Pasadena, Los Angeles County, California, USA June 18, 2006
This is a part of a small group of Eucerine males gathering nightly on a small, dead twig of a Salvia clevelandii. During the day they fly around rapidly, probably searching for females. At times they sip nectar from flowers on 'their' Sage (a Salvia clevelandii). By observation I learned, to my surprise, that the males pierce the base of the corolla in order to get at the nectar (like Carpenter Bees, 'nectar-robbing' without pollinating the flowers).
In the present image it is 'wake-up time', as the first rays of the morning sun warms this part of the garden.
The few females I've seen in my garden actually entered the flowers (though they may also have used the Cleveland Sage, I observed the females only on a couple of other Sages, as well as a Pelargonium.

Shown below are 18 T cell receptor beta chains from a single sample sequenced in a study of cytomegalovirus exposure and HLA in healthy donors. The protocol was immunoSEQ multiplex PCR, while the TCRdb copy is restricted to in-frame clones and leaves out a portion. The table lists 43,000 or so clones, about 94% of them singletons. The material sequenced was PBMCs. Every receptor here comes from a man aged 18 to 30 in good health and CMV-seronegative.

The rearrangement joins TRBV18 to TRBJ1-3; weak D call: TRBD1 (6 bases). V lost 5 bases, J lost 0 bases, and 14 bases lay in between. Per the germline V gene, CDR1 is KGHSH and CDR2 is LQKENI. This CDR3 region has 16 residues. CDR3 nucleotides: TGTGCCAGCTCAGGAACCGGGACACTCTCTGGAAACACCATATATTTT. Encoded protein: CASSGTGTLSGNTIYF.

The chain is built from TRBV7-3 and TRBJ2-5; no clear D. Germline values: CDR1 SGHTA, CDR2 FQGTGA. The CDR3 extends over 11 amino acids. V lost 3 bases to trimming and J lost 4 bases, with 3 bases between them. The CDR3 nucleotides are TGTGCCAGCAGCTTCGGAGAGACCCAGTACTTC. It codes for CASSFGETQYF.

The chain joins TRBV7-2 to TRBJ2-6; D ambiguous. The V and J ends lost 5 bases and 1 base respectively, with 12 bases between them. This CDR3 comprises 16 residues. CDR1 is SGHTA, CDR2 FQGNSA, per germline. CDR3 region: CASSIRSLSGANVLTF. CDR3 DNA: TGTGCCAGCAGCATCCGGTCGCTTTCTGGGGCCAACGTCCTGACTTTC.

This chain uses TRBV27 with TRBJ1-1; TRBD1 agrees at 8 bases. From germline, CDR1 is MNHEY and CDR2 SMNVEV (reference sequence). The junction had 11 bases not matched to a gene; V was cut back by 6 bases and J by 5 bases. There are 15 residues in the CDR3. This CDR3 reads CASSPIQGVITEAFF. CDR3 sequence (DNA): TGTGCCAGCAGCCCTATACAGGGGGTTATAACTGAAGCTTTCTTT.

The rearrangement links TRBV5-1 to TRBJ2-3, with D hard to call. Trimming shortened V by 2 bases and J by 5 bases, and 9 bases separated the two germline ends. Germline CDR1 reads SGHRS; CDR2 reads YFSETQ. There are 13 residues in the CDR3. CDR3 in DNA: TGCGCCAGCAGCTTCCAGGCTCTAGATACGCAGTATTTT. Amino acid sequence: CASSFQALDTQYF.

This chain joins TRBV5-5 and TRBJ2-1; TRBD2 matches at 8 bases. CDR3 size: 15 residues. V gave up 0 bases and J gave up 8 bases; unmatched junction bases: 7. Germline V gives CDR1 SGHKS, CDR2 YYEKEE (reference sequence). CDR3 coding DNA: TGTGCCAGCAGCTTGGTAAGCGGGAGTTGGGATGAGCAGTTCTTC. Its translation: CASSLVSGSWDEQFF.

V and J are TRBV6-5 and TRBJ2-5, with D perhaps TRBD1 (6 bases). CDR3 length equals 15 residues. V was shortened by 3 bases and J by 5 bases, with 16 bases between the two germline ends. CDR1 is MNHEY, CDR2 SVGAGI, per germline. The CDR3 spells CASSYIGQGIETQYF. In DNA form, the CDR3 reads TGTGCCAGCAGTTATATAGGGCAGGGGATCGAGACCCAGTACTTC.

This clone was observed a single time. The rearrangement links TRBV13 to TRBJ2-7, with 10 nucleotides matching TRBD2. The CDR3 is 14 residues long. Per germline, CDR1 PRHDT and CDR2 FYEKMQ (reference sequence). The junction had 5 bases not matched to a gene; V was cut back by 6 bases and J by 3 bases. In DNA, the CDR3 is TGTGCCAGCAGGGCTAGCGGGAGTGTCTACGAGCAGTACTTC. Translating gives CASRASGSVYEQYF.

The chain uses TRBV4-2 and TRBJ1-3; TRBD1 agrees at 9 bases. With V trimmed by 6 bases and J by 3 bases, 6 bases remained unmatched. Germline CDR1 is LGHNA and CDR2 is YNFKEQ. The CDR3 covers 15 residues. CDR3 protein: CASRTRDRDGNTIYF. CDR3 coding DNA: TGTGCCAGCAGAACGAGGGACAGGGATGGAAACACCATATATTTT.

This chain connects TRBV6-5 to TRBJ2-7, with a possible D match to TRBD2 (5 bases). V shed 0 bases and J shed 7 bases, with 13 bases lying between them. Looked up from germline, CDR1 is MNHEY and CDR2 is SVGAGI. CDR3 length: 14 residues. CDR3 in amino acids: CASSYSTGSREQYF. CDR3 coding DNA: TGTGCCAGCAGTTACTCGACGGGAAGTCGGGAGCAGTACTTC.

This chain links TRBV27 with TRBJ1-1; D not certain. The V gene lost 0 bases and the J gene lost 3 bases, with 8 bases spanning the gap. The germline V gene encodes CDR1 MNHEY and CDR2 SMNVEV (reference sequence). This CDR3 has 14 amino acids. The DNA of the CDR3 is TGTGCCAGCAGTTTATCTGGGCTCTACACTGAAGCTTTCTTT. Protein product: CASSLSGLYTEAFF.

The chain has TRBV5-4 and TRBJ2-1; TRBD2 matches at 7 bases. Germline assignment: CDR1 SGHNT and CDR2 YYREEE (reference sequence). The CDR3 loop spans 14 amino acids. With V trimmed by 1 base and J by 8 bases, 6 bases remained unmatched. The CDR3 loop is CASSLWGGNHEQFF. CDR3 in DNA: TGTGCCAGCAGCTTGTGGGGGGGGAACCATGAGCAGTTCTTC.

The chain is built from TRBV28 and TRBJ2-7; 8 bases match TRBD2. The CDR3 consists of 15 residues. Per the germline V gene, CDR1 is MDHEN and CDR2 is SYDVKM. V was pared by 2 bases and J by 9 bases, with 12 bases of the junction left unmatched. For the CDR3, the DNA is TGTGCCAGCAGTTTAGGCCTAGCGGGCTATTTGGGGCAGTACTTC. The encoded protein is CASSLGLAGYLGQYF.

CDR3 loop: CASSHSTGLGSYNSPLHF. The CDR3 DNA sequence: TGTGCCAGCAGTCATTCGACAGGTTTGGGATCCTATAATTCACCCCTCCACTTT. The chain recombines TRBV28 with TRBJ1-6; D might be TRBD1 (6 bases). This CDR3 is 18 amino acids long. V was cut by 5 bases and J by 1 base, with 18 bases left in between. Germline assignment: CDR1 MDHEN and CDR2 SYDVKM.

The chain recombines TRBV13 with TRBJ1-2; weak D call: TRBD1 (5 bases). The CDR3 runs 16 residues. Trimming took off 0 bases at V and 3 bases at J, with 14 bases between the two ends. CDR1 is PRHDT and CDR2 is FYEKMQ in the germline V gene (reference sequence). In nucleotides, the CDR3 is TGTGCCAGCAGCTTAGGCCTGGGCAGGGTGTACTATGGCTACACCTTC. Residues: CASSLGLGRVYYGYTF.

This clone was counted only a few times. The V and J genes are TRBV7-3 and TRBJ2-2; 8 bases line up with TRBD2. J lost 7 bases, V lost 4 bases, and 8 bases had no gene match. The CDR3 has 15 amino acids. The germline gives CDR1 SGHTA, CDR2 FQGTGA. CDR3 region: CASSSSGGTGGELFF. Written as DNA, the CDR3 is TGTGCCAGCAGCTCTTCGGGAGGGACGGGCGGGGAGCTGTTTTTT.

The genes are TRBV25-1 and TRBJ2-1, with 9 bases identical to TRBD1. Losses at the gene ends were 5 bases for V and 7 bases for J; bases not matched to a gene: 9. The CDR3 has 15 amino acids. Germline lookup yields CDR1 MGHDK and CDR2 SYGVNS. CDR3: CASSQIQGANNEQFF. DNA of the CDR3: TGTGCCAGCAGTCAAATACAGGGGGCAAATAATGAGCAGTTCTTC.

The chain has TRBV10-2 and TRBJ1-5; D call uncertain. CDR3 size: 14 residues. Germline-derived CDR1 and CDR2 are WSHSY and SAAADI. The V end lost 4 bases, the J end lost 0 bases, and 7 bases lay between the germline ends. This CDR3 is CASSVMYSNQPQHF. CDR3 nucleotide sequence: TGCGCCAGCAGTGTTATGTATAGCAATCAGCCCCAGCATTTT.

According to Doug Yanega (Dept. of Entomology, Entomology Research Museum, UC Riverside, CA), these male gathering places may contain more than one species; here possibly Melissodes or Svastra.
Contributed by Hartmut Wisch on 24 June, 2006 - 2:41pm Last updated 29 January, 2010 - 3:22pm
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